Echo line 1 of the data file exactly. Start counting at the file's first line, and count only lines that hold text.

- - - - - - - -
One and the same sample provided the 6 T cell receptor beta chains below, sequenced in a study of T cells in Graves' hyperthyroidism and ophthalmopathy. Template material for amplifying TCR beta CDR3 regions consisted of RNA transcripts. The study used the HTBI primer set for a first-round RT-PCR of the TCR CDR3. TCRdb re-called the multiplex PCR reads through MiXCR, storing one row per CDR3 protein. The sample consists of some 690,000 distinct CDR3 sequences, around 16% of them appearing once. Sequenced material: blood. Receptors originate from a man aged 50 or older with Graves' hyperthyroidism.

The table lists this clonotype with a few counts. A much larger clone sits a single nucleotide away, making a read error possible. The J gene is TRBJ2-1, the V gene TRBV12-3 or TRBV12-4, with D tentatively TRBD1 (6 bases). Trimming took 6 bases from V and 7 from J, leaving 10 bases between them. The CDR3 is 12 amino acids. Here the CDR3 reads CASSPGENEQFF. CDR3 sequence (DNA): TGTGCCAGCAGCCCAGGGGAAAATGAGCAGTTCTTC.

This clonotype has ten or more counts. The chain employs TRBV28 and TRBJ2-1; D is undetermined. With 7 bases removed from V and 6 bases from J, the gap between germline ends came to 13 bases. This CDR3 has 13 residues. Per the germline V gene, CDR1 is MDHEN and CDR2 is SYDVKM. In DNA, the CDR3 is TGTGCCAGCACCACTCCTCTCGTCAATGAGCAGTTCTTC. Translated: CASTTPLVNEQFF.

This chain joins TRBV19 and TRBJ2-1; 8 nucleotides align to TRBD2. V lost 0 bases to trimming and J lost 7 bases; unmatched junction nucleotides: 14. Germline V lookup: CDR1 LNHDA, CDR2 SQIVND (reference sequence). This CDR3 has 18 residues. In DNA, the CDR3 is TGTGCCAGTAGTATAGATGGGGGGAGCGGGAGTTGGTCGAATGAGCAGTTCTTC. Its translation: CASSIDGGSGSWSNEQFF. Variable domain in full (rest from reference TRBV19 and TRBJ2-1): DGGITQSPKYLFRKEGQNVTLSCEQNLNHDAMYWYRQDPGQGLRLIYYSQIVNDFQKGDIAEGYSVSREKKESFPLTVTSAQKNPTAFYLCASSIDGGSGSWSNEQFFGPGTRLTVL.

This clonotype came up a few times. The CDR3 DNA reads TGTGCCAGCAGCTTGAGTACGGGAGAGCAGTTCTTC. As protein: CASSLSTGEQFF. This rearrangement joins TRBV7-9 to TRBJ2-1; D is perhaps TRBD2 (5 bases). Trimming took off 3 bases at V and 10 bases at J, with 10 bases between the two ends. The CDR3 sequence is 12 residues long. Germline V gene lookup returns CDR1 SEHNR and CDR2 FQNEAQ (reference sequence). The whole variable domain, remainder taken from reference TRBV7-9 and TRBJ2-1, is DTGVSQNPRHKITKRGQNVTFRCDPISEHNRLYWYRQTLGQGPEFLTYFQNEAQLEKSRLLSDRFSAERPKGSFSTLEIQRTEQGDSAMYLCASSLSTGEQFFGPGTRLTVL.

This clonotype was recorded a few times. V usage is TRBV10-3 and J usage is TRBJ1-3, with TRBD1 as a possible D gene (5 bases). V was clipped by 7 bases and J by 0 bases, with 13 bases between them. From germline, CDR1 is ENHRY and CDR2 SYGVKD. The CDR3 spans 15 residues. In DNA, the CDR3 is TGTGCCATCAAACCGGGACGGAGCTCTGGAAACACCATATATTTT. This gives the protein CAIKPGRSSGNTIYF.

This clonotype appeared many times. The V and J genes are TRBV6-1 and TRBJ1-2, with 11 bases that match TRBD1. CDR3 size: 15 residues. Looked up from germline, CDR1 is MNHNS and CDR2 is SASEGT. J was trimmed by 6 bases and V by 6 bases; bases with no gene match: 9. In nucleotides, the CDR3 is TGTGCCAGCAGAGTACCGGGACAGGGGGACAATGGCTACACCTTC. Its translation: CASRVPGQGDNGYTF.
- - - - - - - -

One and the same sample provided the 6 T cell receptor beta chains below, sequenced in a study of T cells in Graves' hyperthyroidism and ophthalmopathy. Template material for amplifying TCR beta CDR3 regions consisted of RNA transcripts. The study used the HTBI primer set for a first-round RT-PCR of the TCR CDR3. TCRdb re-called the multiplex PCR reads through MiXCR, storing one row per CDR3 protein. The sample consists of some 690,000 distinct CDR3 sequences, around 16% of them appearing once. Sequenced material: blood. Receptors originate from a man aged 50 or older with Graves' hyperthyroidism.